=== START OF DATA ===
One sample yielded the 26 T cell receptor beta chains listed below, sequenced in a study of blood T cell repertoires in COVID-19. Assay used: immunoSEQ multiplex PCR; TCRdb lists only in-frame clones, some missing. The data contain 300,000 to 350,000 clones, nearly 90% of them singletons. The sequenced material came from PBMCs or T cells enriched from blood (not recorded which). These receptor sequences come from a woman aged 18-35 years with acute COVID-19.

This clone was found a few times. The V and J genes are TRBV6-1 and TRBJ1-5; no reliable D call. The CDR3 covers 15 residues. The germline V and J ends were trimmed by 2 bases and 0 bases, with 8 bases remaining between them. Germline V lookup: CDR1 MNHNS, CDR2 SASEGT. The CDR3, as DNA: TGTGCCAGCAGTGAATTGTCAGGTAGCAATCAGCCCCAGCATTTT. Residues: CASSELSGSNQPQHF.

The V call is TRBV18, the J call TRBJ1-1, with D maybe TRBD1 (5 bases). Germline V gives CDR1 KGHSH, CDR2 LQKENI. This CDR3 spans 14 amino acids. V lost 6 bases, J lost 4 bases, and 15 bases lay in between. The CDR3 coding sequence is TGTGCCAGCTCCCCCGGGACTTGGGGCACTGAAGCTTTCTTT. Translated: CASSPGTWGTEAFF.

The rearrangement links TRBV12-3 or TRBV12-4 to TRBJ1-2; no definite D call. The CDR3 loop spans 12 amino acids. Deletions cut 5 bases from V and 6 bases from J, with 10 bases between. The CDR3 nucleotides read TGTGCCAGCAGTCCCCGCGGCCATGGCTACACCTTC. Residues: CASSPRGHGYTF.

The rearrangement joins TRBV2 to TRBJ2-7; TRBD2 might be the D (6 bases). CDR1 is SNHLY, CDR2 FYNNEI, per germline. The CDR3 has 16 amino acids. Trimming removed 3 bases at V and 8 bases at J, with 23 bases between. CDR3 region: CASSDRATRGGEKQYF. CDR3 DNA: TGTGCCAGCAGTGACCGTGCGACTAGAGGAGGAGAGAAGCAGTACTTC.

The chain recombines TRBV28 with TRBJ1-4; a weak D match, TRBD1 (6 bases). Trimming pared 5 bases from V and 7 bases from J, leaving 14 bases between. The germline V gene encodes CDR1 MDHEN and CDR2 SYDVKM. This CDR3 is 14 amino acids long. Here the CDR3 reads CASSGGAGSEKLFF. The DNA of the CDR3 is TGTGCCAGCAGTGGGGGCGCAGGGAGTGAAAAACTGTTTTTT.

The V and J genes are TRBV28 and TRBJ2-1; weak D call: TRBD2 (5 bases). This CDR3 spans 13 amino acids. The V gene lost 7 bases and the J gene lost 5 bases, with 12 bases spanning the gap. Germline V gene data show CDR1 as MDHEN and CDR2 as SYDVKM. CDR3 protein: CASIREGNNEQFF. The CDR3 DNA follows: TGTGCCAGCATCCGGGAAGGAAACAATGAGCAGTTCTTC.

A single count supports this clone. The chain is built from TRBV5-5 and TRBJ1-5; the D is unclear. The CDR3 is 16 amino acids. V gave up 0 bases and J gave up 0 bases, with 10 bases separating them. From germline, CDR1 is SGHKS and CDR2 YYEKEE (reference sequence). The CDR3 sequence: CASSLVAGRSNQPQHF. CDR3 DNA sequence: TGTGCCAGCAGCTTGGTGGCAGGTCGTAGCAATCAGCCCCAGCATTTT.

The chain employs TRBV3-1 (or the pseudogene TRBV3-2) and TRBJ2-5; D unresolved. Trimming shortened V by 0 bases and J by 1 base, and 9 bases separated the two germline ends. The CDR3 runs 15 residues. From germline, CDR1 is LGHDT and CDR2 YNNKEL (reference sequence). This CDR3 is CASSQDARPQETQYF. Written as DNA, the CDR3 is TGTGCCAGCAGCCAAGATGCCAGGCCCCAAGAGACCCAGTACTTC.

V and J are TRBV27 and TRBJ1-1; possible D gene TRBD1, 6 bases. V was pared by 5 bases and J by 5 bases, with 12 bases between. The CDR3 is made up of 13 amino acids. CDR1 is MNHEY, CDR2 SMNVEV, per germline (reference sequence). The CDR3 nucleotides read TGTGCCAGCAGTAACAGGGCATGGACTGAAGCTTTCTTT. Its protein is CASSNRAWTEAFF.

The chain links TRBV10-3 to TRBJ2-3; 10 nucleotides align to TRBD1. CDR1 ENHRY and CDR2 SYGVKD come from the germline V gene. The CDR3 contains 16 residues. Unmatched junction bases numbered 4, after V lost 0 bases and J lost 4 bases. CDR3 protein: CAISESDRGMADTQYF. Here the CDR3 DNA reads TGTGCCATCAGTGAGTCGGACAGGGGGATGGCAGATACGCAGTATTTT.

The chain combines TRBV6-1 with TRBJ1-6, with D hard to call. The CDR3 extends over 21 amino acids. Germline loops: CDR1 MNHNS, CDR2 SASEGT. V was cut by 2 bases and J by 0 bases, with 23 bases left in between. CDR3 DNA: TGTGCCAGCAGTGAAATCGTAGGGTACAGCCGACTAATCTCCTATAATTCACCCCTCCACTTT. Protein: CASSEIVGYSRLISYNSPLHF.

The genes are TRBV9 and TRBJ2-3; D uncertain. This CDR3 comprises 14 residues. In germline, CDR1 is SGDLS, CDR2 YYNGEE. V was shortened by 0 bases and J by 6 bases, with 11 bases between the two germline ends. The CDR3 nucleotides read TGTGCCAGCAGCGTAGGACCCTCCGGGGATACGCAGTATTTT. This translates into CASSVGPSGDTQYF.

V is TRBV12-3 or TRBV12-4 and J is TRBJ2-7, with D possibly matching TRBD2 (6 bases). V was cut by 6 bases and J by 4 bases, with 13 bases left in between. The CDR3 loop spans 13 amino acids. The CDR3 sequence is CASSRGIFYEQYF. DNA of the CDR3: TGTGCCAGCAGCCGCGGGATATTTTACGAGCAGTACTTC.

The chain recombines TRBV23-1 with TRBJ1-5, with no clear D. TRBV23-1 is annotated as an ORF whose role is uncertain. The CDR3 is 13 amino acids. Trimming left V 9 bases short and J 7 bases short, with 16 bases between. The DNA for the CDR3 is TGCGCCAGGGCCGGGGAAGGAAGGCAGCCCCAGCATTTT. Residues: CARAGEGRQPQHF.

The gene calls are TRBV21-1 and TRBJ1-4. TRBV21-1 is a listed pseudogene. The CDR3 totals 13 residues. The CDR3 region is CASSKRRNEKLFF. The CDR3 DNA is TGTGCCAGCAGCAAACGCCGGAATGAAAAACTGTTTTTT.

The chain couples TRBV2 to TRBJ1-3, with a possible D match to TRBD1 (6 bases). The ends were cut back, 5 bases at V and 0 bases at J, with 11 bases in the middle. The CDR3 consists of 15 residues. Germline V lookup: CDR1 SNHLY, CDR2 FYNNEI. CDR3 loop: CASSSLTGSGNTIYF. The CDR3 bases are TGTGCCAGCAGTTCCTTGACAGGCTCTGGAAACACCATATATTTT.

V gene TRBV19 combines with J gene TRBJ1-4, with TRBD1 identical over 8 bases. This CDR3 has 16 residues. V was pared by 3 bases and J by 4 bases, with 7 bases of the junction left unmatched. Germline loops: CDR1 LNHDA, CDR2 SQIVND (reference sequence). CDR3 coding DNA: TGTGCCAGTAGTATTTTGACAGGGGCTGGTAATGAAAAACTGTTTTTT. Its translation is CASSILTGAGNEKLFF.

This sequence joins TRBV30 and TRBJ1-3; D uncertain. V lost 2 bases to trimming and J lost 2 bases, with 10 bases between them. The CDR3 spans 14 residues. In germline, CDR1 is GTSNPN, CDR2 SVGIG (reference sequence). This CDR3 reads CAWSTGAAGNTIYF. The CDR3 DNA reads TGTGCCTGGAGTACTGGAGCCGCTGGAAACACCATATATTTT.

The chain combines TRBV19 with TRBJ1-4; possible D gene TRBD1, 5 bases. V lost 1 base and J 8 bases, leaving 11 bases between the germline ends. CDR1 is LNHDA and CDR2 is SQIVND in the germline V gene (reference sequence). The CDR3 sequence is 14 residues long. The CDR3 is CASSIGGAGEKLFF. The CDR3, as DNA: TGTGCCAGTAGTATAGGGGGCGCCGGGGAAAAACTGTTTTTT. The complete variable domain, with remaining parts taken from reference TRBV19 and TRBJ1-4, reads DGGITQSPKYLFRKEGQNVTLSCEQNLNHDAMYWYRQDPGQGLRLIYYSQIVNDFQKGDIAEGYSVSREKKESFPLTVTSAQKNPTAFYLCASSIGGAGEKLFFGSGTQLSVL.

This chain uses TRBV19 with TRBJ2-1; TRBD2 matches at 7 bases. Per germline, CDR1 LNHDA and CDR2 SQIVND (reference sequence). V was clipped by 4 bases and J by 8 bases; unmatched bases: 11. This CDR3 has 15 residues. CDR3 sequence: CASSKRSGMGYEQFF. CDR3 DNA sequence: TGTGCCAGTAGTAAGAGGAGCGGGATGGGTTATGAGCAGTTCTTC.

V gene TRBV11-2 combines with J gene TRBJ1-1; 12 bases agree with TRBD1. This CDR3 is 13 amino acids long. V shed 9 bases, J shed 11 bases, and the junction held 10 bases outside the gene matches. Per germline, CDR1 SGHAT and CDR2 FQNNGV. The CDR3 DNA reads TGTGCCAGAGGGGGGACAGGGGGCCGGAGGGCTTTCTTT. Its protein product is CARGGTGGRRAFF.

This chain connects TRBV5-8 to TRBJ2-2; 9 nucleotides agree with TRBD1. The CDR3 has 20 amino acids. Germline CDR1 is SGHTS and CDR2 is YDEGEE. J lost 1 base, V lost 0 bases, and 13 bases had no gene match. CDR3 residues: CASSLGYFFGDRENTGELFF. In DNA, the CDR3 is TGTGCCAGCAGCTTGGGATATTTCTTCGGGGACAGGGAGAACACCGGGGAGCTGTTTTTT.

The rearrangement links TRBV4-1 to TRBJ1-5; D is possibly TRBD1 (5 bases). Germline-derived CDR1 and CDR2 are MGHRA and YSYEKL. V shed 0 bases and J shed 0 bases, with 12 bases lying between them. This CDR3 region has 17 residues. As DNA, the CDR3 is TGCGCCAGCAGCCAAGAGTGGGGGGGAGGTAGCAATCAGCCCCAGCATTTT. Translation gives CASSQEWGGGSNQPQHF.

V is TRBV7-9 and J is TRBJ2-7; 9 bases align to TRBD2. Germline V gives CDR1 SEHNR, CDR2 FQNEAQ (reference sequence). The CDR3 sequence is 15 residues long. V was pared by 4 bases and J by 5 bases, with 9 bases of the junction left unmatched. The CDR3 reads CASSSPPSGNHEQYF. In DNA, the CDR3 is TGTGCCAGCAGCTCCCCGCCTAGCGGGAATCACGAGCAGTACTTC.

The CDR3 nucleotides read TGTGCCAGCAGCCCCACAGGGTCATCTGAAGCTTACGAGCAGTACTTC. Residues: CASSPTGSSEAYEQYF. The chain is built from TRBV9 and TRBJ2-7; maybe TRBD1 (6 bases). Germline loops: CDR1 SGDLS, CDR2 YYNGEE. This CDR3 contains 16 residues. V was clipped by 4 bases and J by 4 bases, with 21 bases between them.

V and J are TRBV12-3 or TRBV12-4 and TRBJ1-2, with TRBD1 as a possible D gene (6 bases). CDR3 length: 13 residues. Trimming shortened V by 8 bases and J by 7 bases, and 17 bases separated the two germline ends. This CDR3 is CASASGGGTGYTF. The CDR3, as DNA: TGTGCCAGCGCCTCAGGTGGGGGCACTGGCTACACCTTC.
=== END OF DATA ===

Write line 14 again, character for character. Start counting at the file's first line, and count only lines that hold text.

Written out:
V is TRBV12-3 or TRBV12-4 and J is TRBJ2-7, with D possibly matching TRBD2 (6 bases). V was cut by 6 bases and J by 4 bases, with 13 bases left in between. The CDR3 loop spans 13 amino acids. The CDR3 sequence is CASSRGIFYEQYF. DNA of the CDR3: TGTGCCAGCAGCCGCGGGATATTTTACGAGCAGTACTTC.